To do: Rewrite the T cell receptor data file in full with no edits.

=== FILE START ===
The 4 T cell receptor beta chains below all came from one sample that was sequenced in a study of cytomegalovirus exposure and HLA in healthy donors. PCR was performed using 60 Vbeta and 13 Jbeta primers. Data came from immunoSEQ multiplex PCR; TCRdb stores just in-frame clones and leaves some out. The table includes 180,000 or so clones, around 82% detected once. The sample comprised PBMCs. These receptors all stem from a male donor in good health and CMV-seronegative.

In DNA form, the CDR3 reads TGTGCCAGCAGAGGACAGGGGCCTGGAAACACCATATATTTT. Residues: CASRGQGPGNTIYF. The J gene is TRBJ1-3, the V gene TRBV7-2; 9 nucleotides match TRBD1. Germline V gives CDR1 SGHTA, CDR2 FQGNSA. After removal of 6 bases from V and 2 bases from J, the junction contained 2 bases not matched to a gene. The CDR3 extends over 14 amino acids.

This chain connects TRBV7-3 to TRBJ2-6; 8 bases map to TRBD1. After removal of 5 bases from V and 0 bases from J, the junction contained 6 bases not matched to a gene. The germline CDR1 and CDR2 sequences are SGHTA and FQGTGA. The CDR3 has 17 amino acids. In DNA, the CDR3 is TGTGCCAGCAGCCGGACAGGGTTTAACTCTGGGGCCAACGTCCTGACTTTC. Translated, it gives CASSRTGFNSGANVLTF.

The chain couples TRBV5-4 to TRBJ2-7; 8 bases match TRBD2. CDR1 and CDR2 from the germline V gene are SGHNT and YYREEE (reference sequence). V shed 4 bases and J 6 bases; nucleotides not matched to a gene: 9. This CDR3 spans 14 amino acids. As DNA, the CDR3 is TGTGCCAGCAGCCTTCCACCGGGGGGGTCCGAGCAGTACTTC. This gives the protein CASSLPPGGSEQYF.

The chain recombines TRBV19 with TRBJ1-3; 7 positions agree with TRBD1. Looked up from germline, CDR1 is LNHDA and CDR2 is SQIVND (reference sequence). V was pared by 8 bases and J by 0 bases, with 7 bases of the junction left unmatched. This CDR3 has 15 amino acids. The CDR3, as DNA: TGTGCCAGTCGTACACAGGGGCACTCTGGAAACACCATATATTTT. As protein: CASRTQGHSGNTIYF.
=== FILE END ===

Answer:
The 4 T cell receptor beta chains below all came from one sample that was sequenced in a study of cytomegalovirus exposure and HLA in healthy donors. PCR was performed using 60 Vbeta and 13 Jbeta primers. Data came from immunoSEQ multiplex PCR; TCRdb stores just in-frame clones and leaves some out. The table includes 180,000 or so clones, around 82% detected once. The sample comprised PBMCs. These receptors all stem from a male donor in good health and CMV-seronegative.

In DNA form, the CDR3 reads TGTGCCAGCAGAGGACAGGGGCCTGGAAACACCATATATTTT. Residues: CASRGQGPGNTIYF. The J gene is TRBJ1-3, the V gene TRBV7-2; 9 nucleotides match TRBD1. Germline V gives CDR1 SGHTA, CDR2 FQGNSA. After removal of 6 bases from V and 2 bases from J, the junction contained 2 bases not matched to a gene. The CDR3 extends over 14 amino acids.

This chain connects TRBV7-3 to TRBJ2-6; 8 bases map to TRBD1. After removal of 5 bases from V and 0 bases from J, the junction contained 6 bases not matched to a gene. The germline CDR1 and CDR2 sequences are SGHTA and FQGTGA. The CDR3 has 17 amino acids. In DNA, the CDR3 is TGTGCCAGCAGCCGGACAGGGTTTAACTCTGGGGCCAACGTCCTGACTTTC. Translated, it gives CASSRTGFNSGANVLTF.

The chain couples TRBV5-4 to TRBJ2-7; 8 bases match TRBD2. CDR1 and CDR2 from the germline V gene are SGHNT and YYREEE (reference sequence). V shed 4 bases and J 6 bases; nucleotides not matched to a gene: 9. This CDR3 spans 14 amino acids. As DNA, the CDR3 is TGTGCCAGCAGCCTTCCACCGGGGGGGTCCGAGCAGTACTTC. This gives the protein CASSLPPGGSEQYF.

The chain recombines TRBV19 with TRBJ1-3; 7 positions agree with TRBD1. Looked up from germline, CDR1 is LNHDA and CDR2 is SQIVND (reference sequence). V was pared by 8 bases and J by 0 bases, with 7 bases of the junction left unmatched. This CDR3 has 15 amino acids. The CDR3, as DNA: TGTGCCAGTCGTACACAGGGGCACTCTGGAAACACCATATATTTT. As protein: CASRTQGHSGNTIYF.